Vladimir Ivanov Georgiev (Bulgarian: Владимир Иванов Георгиев) (1908–1986) was a prominent Bulgarian linguist, philologist, and educational administrator.
Vladimir Georgiev was born in the Bulgarian village of Gabare, near Byala Slatina and graduated philology at Sofia University in 1930. He specialized in Indo-European, Slavic and general linguistics at the University of Vienna (1933–1934), and later at the universities of Berlin (1935–1936), Florence (1939–1940) and Paris (1946–1947). Assistant Professor at Sofia University (1931–1941), Associated Professor (1936–1945), Professor (1945), head of the department of general and comparative-historical linguistics at the Faculty of History and Philology at Sofia University (1948–1974), Dean of the Faculty of Philology (1947–1948), Vice-Rector (1948–1951), Rector (1951–1956). Director of the Institute for Bulgarian Academy of Sciences (1951–1957), Secretary of the Department of Linguistics, Literature and Art Studies (1956–1963), Vice-President of the Academy of Sciences (1959–1972), Director of the United Center for Language and Literature (from 1972). Chairman of the International Committee of Slavic Studies (1958–1963, since 1963 - Vice-President), President of the Bulgarian National Committee of Slavic Studies (since 1955). President of the International Association for the Study of Southeast Europe (1965–1967). Member of the Bureau of the Governing Board of the International Committee for Mycenology. Chief. editor of the "Short Encyclopedia of Bulgaria" (1962–1969), an encyclopedia "AZ" (1974), "Encyclopedia of Bulgaria" (1978). Editor of the magazine "Balkan Linguistics." Academician (1952). Honorary Doctor of Humboldt University in Berlin (1960) and Charles University in Prague (1968). Corresponding Member of the French Academy of Sciences (1967), the Finnish Academy of Sciences (1966), Saxon Academy of Sciences in Leipzig (1968), the Belgian Academy of Sciences (1971), Athens Academy of Sciences (1977).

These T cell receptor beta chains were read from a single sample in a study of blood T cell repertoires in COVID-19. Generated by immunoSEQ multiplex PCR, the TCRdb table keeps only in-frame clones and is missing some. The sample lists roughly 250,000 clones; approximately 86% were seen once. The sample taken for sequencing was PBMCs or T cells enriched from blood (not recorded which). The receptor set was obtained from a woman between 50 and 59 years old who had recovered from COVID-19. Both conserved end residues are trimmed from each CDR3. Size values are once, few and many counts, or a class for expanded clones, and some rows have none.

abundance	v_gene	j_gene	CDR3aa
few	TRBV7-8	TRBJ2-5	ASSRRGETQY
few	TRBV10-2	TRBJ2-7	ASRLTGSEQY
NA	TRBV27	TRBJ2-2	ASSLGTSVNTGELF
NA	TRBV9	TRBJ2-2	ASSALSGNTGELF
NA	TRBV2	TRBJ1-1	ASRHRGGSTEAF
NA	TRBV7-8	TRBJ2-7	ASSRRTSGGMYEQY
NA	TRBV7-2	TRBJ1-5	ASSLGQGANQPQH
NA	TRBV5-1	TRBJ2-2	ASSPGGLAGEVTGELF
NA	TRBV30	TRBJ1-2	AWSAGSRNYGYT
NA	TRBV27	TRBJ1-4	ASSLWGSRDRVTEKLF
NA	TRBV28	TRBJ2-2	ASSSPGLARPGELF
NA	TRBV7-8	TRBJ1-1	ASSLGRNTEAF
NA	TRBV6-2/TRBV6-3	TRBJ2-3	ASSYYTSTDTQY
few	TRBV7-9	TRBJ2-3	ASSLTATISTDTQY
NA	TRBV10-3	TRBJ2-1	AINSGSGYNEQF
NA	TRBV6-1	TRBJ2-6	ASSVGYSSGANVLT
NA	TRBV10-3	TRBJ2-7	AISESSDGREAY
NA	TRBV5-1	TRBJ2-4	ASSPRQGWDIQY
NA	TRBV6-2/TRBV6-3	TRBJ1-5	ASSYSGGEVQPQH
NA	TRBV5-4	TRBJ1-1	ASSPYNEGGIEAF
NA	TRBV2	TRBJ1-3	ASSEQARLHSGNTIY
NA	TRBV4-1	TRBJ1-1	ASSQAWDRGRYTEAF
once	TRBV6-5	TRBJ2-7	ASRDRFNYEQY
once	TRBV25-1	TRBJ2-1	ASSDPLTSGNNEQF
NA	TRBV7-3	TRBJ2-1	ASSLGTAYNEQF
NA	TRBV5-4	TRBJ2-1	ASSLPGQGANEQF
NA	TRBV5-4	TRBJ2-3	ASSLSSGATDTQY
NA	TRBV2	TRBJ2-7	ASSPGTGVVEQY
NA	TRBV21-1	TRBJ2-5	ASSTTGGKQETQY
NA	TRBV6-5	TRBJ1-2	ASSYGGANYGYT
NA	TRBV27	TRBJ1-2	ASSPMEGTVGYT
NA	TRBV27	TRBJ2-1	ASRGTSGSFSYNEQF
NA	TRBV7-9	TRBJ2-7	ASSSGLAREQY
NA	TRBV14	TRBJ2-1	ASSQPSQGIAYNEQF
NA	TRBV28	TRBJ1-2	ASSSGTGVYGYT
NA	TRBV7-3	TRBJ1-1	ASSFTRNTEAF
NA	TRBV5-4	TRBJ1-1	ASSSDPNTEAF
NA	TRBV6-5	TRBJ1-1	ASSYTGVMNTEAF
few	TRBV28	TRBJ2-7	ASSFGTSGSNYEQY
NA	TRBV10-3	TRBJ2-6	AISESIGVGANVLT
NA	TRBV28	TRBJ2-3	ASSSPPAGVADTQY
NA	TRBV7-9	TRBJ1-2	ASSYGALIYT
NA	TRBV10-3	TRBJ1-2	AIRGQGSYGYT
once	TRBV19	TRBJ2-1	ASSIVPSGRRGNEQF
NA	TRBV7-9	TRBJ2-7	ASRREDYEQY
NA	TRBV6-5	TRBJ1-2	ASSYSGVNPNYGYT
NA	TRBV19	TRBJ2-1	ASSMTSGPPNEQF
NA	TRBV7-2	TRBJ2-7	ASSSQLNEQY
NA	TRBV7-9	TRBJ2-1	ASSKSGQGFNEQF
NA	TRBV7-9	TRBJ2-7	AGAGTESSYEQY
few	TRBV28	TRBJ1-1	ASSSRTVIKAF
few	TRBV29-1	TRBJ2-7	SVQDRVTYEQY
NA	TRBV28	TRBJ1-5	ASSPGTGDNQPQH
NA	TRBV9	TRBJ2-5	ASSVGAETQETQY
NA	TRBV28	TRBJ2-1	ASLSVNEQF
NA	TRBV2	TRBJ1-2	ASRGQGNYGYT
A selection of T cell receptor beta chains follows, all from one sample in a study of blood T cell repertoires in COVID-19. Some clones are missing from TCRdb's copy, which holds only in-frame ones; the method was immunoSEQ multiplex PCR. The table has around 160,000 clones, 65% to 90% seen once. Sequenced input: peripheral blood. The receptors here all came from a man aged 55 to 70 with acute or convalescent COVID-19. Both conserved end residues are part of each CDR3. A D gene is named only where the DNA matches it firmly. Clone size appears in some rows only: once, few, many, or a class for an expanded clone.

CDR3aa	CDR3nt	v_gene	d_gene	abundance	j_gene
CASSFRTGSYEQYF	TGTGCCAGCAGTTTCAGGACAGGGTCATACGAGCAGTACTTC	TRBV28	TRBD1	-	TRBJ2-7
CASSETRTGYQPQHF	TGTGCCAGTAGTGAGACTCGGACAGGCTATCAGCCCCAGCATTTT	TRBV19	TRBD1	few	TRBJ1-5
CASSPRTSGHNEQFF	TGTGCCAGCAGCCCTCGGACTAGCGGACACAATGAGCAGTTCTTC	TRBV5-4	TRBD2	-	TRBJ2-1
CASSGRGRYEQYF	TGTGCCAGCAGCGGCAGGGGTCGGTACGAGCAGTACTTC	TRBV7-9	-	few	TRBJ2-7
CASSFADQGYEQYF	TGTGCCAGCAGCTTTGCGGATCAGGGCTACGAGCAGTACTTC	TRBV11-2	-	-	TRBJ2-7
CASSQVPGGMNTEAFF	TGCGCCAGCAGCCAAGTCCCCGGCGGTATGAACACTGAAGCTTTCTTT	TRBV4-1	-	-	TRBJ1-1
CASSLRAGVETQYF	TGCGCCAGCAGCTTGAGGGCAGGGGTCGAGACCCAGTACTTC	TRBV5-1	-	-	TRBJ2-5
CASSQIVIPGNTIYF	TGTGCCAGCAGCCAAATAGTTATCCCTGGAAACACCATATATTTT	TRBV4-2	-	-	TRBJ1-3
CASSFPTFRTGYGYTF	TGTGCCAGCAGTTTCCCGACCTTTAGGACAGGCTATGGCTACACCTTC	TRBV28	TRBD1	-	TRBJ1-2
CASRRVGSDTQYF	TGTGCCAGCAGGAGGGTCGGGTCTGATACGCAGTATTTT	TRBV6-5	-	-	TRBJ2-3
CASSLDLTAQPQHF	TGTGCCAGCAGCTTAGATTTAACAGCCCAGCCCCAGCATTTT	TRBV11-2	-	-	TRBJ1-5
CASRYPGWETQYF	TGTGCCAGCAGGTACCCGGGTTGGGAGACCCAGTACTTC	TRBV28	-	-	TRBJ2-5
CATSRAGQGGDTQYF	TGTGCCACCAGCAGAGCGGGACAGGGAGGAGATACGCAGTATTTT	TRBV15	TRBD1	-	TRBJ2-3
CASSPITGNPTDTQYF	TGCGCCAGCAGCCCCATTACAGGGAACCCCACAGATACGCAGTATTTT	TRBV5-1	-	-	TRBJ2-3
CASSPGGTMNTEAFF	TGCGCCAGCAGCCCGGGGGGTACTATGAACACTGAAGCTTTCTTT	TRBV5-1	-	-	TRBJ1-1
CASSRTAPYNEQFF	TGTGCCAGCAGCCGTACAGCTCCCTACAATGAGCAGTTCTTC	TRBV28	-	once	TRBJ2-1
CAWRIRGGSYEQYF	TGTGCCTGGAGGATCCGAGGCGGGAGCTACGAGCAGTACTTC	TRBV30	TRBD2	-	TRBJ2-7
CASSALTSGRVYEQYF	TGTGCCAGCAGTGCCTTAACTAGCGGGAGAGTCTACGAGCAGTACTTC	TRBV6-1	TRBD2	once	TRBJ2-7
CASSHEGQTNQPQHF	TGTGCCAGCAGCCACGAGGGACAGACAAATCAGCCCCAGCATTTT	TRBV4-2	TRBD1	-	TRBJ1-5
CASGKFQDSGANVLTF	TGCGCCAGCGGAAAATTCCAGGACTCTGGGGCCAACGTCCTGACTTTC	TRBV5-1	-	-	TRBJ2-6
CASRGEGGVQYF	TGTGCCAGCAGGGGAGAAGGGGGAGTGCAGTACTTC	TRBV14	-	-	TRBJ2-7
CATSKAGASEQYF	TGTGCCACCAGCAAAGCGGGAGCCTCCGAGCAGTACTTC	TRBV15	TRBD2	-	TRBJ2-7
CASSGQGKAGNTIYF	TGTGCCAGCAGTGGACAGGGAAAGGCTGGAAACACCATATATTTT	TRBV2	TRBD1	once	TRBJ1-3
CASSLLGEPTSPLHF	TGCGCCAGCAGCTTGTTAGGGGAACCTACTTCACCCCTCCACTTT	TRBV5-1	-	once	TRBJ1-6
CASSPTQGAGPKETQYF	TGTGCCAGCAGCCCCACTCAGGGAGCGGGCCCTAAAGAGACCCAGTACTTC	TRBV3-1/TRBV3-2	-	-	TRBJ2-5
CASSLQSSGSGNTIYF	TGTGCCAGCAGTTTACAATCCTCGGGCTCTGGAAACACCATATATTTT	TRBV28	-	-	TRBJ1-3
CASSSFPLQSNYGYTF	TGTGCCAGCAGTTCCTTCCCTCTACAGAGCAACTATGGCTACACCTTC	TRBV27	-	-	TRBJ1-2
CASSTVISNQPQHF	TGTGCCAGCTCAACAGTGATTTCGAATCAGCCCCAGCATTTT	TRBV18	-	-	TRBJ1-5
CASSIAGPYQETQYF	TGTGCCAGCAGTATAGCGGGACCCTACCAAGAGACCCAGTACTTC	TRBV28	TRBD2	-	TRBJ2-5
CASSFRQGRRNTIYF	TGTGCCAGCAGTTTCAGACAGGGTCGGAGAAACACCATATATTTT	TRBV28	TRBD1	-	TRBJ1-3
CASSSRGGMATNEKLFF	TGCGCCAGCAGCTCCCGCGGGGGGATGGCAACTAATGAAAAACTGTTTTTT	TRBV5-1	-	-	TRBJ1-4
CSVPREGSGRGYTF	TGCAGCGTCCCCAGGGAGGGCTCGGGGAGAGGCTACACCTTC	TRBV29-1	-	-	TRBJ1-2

In Balkan linguistics, Georgiev distinguished Thracian and Dacian from Phrygianand also determined the location of Thracian and Illyrian among other Indo-European languages. Based on a new application of comparative method, he established the existence of a Pre-Greek Indo-European language, which he called “Pelasgian”. Georgiev is one of the first to contribute to the understanding of Minoan writing systems, especially Linear A. Georgiev's works were further developed by many scientists (Brandenstein, van Windekens, Carnot, Merling, Haas etc.). He made multiple contributions to the field of Thracology, including a linguistic interpretation of an inscription discovered at the village of Kyolmen in the Shoumen district of northeastern Bulgaria. In the 1960s, Georgiev examined the names of the twenty-six largest rivers of central and eastern Europe. He suggested that the names were reconstructible to Proto-Indo-European and that the Indo-European homeland was delimited on the west by the Rhine river and to the east by the Don river.
He also proposed that the Etruscan language was related to Hittite,a theory which is not generally accepted by scholars.
The Baltic languages belong to the Balto-Slavic branch of the Indo-European language family. Baltic languages are spoken by the Balts, mainly in areas extending east and southeast of the Baltic Sea in Northern Europe.
The name Pelasgians was used by classical Greek writers to refer either to the ancestors of the Greeks, or to all the inhabitants of Greece before the emergence or arrival of the Greeks. In general, "Pelasgian" has come to mean more broadly all the indigenous inhabitants of the Aegean Sea region and their cultures, "a hold-all term for any ancient, primitive and presumably indigenous people in the Greek world".
Dacian is an extinct language, generally believed to be Indo-European, that was spoken in the Carpathian region in antiquity. In the 1st century, it was probably the predominant language of the ancient regions of Dacia and Moesia and possibly of some surrounding regions. The language was probably extinct by the 7th century AD.
According to the official theory regarding the origin of the Eastern Romance languages, they developed from the local Vulgar Latin spoken in the region of the Balkans. That there is a connection between the Vulgar Latin and the Paleo-Balkan languages spoken in the area is a certainty. Taking into consideration the geographical area where these languages are spoken and the fact that there is not much information about the Paleo-Balkan languages, it is considered that the substratal of the Eastern Romance languages should be the ancient Thracian and Dacian.